To get up close and personal with these mischief-making microorganisms, you can browse the fascinating and legally downloadable images at the World of Viruses. To see a picture of a specific microorganism, you can also investigate at, Microbe World Beta. For more light-hearted death and destruction, you can read a Virus Comic Book such as the Frozen Horror or infect the world at the almost too realistic Plague Inc game.

If you want to know more, librarians can help you find more resources.

 

If you think cells are simple boring organisms, well think again, cells are in fact fascinating basic structural, functional living organisms that also refered to as "Building Blocks of Life". Even though cells come in all shapes and sizes, they seem invisible to our eyes. We need the aid of microscopes to explore the world of cells. You can visit “A Tour of the Cell” by clicking on the video below provided by Bozeman Science. Further, you can find out more about cell division through this link “Scientists Solve a Mystery of Cell Division” provided by Today’s Science.

Chromosomes, DNA and Genes

The command center of a cell is it's nucleus. Within the nucleus is the genetic material or the blue print of each cell also known as DNA. The DNA molecules form into a structure that shapes like a letter X. For more information about chromosomes and DNA check out the videos below. 

 

All of these online resources will help you understand how the human body works, and they also provide great images, diagrams, videos, and explanations.

Images of human bodies depicting the major body systems like: respiratory, skeletal,musculatory, digestive, and sensory systems

 

If you are in 1st-4th grade and want to know and see how the body works, click on How the Body Works on the Kids Health website to find out about the nervous system, muscles, organs, and the five senses. You can even play games to see how much you know!

You can also use factmonster to find our more information by clicking on Your Body's Systems. (hint: you might have to type it also in the search box next to the fact monster!)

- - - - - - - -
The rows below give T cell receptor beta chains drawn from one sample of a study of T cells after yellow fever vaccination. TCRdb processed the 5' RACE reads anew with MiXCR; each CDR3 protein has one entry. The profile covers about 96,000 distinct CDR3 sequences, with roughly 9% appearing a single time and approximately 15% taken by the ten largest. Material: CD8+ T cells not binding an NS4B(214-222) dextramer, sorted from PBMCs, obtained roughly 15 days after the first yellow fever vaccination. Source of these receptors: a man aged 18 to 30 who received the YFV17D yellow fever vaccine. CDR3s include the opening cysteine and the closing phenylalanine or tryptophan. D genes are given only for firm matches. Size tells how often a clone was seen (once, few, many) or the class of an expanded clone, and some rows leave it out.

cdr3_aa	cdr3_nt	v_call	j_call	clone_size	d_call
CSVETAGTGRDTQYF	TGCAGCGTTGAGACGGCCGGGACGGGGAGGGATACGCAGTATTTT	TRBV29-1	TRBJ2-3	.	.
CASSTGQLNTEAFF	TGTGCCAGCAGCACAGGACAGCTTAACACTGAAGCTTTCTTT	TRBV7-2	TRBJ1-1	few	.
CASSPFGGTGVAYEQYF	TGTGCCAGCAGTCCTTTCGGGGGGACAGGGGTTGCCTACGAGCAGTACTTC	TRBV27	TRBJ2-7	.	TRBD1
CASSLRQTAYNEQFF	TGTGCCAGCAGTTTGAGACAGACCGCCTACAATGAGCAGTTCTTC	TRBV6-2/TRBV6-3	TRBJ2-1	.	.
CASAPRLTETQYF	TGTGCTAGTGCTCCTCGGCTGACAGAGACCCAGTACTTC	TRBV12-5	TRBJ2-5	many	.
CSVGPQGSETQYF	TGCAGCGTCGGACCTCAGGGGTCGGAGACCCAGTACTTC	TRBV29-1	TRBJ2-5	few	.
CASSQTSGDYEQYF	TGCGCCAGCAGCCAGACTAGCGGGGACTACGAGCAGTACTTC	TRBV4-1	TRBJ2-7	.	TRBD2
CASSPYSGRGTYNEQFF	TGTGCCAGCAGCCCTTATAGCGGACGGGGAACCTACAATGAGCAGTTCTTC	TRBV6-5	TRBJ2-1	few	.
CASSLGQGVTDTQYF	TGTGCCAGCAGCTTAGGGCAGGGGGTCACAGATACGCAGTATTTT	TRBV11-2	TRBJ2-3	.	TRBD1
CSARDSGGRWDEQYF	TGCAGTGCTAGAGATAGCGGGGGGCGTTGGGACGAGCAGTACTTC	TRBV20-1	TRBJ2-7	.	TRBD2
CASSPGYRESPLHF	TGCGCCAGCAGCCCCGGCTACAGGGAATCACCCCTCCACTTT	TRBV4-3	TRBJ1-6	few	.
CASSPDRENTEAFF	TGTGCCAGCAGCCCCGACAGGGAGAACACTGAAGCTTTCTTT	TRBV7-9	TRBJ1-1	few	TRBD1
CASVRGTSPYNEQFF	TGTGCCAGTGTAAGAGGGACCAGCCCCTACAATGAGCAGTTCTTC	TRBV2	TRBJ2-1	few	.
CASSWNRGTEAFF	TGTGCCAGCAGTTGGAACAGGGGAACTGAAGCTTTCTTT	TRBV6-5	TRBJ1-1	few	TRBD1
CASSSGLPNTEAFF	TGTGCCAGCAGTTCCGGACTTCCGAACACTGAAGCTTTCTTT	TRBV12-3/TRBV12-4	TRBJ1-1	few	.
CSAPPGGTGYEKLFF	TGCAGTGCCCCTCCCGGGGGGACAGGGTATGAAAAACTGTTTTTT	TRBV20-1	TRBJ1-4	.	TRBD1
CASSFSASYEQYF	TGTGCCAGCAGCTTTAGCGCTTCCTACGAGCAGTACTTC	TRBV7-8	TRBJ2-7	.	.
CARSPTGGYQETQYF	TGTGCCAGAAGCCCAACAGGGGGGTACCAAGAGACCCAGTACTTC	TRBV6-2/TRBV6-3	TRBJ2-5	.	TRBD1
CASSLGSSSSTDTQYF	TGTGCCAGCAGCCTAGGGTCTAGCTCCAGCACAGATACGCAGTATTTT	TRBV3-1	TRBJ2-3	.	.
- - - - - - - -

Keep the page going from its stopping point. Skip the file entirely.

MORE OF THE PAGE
5th-12th grade and beyond! Trying using innerbody for detailed and interactive diagrams and explanations about all the major body systems. Don't forget to scroll down on the web page to see all of the information!

 Try our Teen and Health and Wellness Database and click on the Body Basic page. Just scroll down and click on the topic that you need. (hint: you will need to sign in using  your library card and pin number)

If you need more information beyond what the major body systems do and how they work try the howstuffworks. You will need to type in your specific topic in the search box or you can try this Discovery Fit and Health page which features the major body systems. (hint: don't forget to scroll down on each webpage to view your information. It may look confusing, but just scroll down!) 

Need more information and/or guidance? Contact a Librarian!

Who is this Molly everyone’s talking about?  Why are those girls giggling so much about bath salts?  Cruise over to the National Institute on Drug Abuse’s site for teens for information on many kinds of drugs, including street names, addictiveness, effects on the brain, and symptoms of abuse.  Then swing by the University of Utah’s Mouse Party for informative animations of the ways drugs interact with neurons to produce those euphoric effects. 

Perhaps you need to write a research paper on a drug or addiction and you’re casting about for a suitable topic.  Sara Bellum’s blog, produced by the National Institute on Drug Abuse, as jumping off points for more research on many angles of drug abuse.  You may be inspired by a blog on e-cigarettes or the prevalence of performance enhancing drugs in sports or how new brain science is influencing addiction treatment.  Learn how addiction works from How Stuff Works and click on links to more articles on specific drugs.  Once you’ve chosen your topic, use the Teen Health and Wellness database with your library card and PIN to find further information and articles.